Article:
Wednesday, 12 December 2012

12th Dec: Grazing on Holy Island

Today the grazing sheep were taken off Holy Island. Since the end of summer there have been up to 22 sheep at the Snook as part of the Reserve vegetation management regime. Sheep are put on the sand dunes to graze the grass after the plants have flowered and gone to seed. Keeping the grass short enables orchids to flourish in the spring, including the Lindisfarne Helleborine, which is found only on Holy Island. The sheep have been particularly good at targeting Michaelmas Daisy, a horticultural escape.

The sheep are borrowed from Stephen Comber for about three months of the year as part of the Flexigraze scheme. Flexigraze is a not-for-profit business specialising in conservation grazing on important grasslands in Northeast England. See the Flexigraze blog for more information.

The sheep are enclosed by an electric fence-line, which is moved to target specific areas. The electric fence is usually very effective, but occasionally some of the sheep managed to escape - led on by a particular individual, Shaggy, who seemed to be a bad influence!

After rounding them up with a sheepdog, they were brought back on to the mainland and any Pirri-Pirri burs were removed from their fleeces to prevent it spreading. Pirri-Pirri is an invasive alien species originating from New Zealand, unfortunately it is abundant amongst the dunes on Holy Island and getting rid of it is a challenge. When visiting, please check your clothing and dogs for burs and remove them before you leave in order to prevent it from spreading.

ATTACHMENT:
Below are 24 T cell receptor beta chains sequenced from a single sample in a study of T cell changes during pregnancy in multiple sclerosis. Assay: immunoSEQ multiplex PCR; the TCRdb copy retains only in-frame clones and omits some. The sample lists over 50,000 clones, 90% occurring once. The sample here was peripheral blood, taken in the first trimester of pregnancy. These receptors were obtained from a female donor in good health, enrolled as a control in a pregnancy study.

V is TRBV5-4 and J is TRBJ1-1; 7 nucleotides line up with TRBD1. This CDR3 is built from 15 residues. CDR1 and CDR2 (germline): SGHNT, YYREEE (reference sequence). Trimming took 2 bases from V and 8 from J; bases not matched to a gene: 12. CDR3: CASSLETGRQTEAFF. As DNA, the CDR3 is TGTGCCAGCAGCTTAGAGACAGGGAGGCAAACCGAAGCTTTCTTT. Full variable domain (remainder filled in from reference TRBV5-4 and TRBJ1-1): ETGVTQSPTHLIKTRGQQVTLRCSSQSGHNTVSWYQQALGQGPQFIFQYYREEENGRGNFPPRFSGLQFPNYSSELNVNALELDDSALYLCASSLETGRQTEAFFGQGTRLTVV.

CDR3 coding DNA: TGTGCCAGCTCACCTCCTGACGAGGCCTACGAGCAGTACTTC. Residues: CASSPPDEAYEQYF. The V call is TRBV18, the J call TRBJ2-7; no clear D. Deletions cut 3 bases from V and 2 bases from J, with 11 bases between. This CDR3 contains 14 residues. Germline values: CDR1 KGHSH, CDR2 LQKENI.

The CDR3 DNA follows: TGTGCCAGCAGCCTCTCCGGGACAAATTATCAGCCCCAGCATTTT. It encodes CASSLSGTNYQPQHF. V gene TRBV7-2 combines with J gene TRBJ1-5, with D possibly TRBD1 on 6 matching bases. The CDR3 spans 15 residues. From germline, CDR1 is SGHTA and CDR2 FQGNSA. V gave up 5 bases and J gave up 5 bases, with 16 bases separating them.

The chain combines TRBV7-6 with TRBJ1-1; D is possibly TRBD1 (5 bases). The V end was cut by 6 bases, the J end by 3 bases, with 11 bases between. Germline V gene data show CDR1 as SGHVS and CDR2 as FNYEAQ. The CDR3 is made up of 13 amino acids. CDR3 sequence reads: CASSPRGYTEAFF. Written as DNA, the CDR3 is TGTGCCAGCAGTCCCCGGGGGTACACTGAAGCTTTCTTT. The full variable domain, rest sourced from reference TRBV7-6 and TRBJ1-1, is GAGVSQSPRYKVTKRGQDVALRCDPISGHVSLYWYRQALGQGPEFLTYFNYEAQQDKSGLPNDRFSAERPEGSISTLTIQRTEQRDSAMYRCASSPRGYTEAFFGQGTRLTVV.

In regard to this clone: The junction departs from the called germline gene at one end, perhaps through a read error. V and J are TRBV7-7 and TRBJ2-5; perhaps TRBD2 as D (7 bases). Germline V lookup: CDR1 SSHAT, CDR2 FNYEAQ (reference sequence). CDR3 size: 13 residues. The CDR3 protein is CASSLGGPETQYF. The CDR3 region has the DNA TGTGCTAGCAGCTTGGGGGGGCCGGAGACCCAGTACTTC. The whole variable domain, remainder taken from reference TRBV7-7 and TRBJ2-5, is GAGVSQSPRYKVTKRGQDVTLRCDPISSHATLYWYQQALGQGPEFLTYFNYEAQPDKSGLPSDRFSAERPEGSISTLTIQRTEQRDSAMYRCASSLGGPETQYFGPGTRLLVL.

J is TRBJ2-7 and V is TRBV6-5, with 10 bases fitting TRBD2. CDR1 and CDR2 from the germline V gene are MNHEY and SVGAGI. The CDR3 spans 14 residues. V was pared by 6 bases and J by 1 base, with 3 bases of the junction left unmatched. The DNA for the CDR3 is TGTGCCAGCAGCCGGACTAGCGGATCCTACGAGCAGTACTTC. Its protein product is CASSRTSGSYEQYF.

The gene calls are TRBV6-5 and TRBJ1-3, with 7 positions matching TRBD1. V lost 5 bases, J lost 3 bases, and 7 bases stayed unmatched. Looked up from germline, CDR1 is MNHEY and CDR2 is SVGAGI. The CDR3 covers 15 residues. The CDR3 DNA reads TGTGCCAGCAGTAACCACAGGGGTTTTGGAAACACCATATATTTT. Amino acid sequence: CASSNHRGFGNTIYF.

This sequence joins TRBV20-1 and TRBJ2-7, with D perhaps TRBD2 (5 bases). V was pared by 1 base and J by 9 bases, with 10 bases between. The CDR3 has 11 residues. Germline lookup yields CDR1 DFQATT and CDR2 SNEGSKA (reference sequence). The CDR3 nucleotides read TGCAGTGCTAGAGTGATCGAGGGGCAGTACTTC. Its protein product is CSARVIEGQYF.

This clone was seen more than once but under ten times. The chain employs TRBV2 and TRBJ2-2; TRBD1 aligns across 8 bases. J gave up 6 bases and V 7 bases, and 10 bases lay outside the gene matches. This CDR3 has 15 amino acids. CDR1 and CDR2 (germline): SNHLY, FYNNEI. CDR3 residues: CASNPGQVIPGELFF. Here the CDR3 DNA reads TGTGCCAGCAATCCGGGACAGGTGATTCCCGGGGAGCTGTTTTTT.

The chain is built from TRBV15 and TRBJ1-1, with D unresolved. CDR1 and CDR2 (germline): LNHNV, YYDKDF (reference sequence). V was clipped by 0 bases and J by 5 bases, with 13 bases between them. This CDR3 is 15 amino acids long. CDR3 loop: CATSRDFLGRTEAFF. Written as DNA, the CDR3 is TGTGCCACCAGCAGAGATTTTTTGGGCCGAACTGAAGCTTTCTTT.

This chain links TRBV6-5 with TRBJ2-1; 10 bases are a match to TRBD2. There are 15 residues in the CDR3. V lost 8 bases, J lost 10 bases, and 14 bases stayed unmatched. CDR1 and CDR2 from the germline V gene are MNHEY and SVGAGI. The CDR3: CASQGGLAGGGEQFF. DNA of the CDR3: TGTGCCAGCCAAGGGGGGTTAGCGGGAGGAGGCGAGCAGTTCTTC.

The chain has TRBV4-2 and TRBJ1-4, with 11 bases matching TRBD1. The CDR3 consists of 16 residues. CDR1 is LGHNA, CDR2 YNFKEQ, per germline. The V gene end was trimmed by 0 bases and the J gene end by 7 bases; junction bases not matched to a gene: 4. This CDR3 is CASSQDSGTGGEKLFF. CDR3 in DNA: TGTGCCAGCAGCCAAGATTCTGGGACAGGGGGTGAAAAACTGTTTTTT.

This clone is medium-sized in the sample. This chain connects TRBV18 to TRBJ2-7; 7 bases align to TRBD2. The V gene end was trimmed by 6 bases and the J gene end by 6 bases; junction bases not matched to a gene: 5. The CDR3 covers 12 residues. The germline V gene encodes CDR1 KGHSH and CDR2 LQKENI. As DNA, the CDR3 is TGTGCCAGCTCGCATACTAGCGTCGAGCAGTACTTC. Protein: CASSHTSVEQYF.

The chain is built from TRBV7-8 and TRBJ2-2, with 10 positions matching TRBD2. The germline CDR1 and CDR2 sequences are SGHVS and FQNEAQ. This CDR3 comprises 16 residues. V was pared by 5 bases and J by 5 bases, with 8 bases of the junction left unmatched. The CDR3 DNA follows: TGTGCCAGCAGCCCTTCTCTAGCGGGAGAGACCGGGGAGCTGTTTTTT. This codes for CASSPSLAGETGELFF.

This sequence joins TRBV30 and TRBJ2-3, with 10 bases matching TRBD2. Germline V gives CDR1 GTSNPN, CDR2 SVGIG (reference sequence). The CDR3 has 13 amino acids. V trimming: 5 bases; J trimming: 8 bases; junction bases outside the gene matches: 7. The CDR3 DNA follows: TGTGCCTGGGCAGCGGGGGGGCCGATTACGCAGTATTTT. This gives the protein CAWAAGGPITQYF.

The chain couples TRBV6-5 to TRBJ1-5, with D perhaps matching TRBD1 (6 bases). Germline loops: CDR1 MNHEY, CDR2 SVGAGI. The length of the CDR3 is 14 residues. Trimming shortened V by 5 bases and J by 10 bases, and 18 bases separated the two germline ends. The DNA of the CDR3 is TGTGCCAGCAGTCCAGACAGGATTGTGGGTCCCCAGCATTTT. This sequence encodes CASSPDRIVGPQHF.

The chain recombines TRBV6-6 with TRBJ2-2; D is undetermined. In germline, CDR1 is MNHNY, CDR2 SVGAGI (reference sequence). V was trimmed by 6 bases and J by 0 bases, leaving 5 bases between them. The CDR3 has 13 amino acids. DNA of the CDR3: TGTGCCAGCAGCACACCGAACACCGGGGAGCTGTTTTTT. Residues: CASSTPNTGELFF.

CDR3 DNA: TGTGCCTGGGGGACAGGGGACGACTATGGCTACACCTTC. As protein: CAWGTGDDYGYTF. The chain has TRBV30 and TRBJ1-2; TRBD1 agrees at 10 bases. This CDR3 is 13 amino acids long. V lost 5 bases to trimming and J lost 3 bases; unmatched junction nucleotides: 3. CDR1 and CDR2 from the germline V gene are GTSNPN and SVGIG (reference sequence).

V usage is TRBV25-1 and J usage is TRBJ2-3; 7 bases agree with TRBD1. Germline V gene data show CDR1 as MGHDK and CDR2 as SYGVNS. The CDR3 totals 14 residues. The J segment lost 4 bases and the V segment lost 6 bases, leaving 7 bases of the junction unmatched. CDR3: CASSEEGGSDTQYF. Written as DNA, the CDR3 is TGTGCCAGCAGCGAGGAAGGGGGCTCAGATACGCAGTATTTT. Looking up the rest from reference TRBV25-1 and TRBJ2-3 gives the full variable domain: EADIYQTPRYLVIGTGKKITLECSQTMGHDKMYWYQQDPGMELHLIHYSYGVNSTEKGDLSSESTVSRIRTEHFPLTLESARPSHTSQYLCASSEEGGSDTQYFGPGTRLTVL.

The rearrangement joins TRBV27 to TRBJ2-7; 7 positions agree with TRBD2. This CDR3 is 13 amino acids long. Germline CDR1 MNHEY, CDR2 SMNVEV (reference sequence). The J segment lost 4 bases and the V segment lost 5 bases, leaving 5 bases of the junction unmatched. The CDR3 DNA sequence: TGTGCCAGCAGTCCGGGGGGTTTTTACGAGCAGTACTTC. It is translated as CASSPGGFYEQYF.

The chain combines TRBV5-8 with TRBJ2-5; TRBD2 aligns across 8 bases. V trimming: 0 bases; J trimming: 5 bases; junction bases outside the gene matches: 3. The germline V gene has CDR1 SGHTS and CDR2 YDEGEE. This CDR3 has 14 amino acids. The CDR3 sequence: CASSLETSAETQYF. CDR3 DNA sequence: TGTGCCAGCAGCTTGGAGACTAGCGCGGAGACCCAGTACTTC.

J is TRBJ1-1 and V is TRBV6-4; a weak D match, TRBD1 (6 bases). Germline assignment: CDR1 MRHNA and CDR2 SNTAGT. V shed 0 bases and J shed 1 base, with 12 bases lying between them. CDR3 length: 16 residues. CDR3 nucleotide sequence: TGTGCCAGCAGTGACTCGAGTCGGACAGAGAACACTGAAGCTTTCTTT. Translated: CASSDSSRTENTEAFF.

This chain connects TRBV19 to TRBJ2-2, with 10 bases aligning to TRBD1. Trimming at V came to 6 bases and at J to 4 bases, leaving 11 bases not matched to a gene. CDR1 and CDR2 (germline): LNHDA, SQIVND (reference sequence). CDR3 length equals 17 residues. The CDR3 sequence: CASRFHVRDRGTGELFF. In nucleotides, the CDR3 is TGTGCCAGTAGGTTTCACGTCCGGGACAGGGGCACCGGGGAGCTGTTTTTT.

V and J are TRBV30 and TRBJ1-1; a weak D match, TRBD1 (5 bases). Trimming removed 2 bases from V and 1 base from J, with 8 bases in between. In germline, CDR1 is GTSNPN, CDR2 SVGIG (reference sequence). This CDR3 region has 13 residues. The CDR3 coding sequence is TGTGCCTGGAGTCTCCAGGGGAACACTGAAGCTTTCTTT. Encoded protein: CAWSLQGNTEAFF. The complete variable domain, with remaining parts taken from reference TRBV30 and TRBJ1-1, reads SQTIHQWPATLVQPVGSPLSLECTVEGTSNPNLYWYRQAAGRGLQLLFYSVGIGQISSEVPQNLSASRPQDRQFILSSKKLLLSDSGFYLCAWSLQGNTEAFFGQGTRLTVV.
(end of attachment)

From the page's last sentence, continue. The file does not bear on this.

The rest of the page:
Pirri-Pirri bur

There are also 20 cattle currently grazing on the dunes. As well as grass, they feed on Pirri-Pirri and are making a small impact. The cattle were brought to the island at the start of October and will be taken off early next year. They belong to a local farmer inland who we have worked with since the project began five years ago, 20-40 cattle are used depending on the requirements.

Cows of a placid temperament are chosen, females in-calf. But please respect them and keep dogs on leads. Keeping your dog on a lead also reduces disturbance to birds on the Reserve.

One of the plants that benefit from grazing is the beautiful Grass-of-Parnassus, also known as the 'bog star'. It flowers from July to September. In the above photograph, the Grass-of-Parnassus is surrounded by the invasive Michaelmas Daisy.

Today we also held a birdwatching drop-in event at Budle Bay, the southern part of the Reserve. Budle Bay is a perfect place to watch ducks and waders feeding on the saltmarsh in winter. Close views are possible as the birds have grown accustomed to the traffic noise and so have a higher disturbance tolerance (however, please do not walk on to the marsh as this will disturb them and it is also dangerous). About an hour before high tide is the best time as the birds are pushed towards the shore by the incoming water.

We are holding more birdwatching drop-in events in the new year, so do drop by and borrow a pair of binoculars or look through our scope free of charge, and learn more about the brilliant birds at Lindisfarne. No booking required:

- Friday 22 February, 10.30am - 12.30pm
- Saturday 23 February, 11am - 1pm

At Budle Bay today, 950 Wigeon were counted and a Little Egret was seen. Little Egrets have gradually spread north in the past 20 years when they were a rarity in the UK, they are now a relatively frequent sight in Northumberland and breed in southern England.
Little Egret in flight (John Dunn)

1 comment:

  1. It must be so refreshing to be so secluded somewhere like that! And seeing all of that wildlife too. Thanks for sharing it all with us!